October 5, 2022

This is a Classic Example of a Reflection Nebula, Where the Reflected Light From Young Hot Stars Illuminates a Protostellar Cloud of Gas and Dust

The interplay of energy and matter produces stunning sights. Here on Earth, we take pleasure in sundowns, rainbows, and auroras and daybreaks. However out in space, nature produces extraordinarily spectacular structures called nebulae that can span hundreds of light-years. Nebulae are most likely the most gorgeous objects out there.
While browsing for young stars and their circumstellar disks, Hubble recorded a traditional reflection nebula.

A nebula starts with a cloud of interstellar dust. There are many clouds of dust out there in space, however its the distance of a star that brings a nebula to life. The light from the star scatters through the cloud and shows off of the gas, producing a beautiful screen. Nebulae are often blue due to the method light scatters. Blue light, due to the fact that of its wavelength, is more quickly shown from grains of dust.
In the early days of astronomy, astronomers werent specific what they saw when they spotted a nebula. The word nebula implies cloud or fog in Latin, so early astronomers called anything that appeared cloud-like a nebula. They even called galaxies nebulae.
As time went on and telescopes and observations improved, they figured more things out. In 1912, American astronomer Vesto Slipher comprehended that light from a nearby star lights nebulae up rather than some intrinsic quality of the nebula itself.
Hubble observed a little part of IC2631 in a study taking a look at the disks of newly-formed stars.Credits: NASA, ESA, K. Stapelfeldt (Jet Propulsion Laboratory), and ESO; Processing; Gladys Kober (NASA/Catholic University of America).
IC 2631 is a reflection nebula about 500 light-years away in a huge star-forming region called the Chamaeleon Cloud Complex. A star named HD 97300 supplies the light. HD 97300 is a young, massive star that hasnt entered the Main Sequence.
This picture of IC 2631 is from the ESOs La Silla Observatory in Chiles Atacama Desert. Image Credit: ESO/La Silla Observatory.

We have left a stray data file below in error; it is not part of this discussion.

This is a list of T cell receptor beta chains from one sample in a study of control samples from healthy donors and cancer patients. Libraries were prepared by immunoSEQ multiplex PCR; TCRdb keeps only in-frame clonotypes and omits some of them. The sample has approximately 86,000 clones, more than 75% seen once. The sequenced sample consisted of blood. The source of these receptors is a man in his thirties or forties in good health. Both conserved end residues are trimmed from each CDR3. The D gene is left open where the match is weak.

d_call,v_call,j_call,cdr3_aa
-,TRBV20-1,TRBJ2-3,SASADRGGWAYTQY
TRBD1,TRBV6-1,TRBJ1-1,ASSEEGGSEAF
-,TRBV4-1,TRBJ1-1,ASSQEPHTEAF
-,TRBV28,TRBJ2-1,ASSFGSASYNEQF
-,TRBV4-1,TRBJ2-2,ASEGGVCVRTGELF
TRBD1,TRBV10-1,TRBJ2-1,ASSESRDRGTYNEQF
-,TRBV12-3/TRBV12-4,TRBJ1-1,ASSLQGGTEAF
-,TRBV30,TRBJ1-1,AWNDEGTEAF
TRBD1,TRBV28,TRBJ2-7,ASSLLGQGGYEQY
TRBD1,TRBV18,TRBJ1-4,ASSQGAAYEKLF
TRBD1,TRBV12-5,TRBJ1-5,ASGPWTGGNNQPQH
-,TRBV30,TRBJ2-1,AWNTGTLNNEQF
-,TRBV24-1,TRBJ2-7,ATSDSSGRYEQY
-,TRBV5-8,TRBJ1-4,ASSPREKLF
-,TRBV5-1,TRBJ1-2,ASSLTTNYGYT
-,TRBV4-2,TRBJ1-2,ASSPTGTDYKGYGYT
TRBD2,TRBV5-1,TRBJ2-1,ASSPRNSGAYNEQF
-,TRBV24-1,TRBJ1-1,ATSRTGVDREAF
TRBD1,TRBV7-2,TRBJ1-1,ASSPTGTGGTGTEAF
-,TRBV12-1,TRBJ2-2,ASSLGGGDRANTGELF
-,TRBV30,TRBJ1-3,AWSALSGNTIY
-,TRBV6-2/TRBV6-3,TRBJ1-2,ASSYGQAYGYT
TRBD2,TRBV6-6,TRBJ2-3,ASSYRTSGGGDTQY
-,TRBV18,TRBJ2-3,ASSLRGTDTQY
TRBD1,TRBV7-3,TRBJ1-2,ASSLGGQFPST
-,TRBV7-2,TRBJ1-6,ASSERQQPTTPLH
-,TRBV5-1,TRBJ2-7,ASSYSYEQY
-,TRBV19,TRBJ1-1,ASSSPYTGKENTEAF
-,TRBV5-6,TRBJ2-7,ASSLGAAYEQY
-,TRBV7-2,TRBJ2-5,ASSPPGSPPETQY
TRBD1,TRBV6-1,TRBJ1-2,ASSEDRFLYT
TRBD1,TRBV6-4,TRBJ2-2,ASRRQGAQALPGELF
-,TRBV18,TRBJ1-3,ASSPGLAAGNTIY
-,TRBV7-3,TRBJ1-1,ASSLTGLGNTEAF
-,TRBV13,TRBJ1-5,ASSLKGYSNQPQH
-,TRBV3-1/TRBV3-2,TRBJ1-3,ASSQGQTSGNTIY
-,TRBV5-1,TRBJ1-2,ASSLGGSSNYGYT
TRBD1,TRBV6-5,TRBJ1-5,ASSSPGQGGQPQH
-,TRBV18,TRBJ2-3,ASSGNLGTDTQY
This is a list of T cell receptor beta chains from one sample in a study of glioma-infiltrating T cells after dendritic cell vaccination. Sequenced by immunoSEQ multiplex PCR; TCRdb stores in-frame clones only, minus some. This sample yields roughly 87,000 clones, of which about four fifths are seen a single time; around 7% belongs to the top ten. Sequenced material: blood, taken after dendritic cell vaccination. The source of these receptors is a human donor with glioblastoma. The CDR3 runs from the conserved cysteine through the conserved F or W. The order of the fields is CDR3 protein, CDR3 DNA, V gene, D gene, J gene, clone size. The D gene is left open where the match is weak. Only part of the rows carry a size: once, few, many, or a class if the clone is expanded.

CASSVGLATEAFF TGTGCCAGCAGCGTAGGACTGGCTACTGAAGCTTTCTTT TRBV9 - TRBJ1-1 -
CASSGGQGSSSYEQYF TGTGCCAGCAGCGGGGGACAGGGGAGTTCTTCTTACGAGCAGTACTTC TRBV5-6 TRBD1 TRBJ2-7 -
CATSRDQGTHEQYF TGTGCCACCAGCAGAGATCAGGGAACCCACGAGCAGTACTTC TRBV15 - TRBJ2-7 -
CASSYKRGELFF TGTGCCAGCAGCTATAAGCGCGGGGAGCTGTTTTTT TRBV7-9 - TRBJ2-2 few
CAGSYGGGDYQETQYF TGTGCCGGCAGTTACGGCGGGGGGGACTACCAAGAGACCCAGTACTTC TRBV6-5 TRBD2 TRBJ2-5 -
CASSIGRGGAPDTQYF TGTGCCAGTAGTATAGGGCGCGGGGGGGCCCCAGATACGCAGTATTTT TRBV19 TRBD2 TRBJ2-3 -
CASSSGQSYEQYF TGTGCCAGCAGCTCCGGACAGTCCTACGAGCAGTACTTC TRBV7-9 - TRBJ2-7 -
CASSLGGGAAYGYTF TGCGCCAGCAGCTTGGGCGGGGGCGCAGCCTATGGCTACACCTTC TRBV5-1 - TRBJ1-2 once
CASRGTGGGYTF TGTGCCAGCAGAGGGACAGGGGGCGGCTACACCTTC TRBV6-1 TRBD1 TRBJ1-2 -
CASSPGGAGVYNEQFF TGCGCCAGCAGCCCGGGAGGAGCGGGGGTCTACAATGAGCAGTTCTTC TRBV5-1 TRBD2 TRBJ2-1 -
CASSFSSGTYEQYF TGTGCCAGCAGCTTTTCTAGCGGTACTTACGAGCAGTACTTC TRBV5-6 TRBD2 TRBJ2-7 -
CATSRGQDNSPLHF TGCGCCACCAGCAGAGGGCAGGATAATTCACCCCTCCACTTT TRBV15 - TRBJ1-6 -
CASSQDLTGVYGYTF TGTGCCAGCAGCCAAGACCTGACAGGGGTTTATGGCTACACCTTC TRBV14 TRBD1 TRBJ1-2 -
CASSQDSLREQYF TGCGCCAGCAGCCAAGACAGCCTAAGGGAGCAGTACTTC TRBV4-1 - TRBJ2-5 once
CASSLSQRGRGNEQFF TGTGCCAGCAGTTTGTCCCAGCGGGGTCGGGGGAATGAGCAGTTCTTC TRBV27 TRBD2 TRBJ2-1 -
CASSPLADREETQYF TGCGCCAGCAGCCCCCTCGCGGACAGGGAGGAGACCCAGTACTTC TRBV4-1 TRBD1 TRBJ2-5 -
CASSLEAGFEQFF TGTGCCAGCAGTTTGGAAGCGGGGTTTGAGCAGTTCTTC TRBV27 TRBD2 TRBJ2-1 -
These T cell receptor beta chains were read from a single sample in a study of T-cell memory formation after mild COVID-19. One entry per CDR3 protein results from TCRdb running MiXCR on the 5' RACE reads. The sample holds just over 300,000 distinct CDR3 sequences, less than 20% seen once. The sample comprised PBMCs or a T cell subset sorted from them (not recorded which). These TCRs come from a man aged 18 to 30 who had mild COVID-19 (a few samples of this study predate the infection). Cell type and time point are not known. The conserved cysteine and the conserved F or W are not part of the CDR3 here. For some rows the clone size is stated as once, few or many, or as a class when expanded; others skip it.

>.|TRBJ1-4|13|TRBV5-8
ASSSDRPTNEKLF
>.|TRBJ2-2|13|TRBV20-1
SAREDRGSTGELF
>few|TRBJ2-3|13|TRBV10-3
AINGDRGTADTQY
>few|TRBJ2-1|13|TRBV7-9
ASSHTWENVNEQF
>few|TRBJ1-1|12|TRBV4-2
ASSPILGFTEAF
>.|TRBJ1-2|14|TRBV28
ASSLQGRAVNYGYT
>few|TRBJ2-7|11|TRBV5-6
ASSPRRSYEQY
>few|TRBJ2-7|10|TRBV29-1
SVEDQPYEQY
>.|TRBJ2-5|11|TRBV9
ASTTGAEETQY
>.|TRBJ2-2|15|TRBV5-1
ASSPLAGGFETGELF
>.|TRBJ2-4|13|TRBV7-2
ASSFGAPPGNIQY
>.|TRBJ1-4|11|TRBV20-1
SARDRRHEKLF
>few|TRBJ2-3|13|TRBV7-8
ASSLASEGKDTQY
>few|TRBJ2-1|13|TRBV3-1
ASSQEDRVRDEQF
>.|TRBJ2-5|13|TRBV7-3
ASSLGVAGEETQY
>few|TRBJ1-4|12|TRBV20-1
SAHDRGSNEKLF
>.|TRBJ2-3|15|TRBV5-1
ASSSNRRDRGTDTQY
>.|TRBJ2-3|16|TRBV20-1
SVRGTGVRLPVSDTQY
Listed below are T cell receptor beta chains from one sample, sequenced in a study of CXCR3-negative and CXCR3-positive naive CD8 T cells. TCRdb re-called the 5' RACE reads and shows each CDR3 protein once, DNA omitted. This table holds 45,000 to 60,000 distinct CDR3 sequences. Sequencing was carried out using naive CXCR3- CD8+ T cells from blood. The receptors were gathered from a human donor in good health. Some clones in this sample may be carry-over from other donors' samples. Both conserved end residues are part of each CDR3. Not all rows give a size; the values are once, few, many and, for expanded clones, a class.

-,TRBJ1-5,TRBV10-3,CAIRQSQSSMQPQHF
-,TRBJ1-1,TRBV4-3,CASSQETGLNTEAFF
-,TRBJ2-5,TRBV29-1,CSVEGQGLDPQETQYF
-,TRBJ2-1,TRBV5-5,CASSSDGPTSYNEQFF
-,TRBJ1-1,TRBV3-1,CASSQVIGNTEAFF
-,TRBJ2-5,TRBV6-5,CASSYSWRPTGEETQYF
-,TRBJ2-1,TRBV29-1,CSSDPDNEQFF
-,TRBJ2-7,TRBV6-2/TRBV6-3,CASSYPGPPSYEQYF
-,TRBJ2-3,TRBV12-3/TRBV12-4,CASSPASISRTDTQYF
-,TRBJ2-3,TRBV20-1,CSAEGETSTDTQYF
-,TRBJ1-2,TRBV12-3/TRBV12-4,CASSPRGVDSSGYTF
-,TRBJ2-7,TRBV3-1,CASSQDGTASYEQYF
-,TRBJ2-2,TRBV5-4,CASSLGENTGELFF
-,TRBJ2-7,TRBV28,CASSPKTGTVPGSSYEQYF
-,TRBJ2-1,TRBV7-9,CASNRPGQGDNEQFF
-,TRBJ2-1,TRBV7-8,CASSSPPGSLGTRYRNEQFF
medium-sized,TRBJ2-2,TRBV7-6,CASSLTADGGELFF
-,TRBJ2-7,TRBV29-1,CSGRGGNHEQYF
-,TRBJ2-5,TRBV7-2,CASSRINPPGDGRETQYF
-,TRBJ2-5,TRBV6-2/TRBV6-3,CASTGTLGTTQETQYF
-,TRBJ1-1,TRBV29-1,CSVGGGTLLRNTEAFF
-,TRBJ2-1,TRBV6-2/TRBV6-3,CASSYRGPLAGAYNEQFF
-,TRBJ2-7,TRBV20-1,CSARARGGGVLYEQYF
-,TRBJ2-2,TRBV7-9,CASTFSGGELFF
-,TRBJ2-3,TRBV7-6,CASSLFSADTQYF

Hubble took this image of IC 2631 while it was trying to find young stars and their protoplanetary disks. The disks consist of gas and dust, and each young star kinds with one of these disks. The gas and dust are matter that wasnt taken up by the star as it forms. Ultimately, planets form from this remaining material.
Theres no visible protoplanetary disk around HD 97300. Above the reflection nebula are two dark clouds called dark nebulae.

Out in area, nature develops extremely stunning structures called nebulae that can span hundreds of light-years. There are numerous clouds of dust out there in space, however its the proximity of a star that brings a nebula to life. The word nebula suggests cloud or fog in Latin, so early astronomers called anything that appeared cloud-like a nebula. Above the reflection nebula are two dark clouds called dark nebulae. Eventually, the star wont light the nebulae up so brightly.

In a sense, the young star– called a T-Tauri star– is a more younger, more fantastic variation of its adult self. Eventually, the star wont light the nebulae up so vibrantly.
But theres a lot of gas and dust in the area, and other stars may form. If and when they do, they may light up the surrounding gas into another nebula.
However humankind might be long preceded that ever takes place, if it does. So lets enjoy the sights while we still can.
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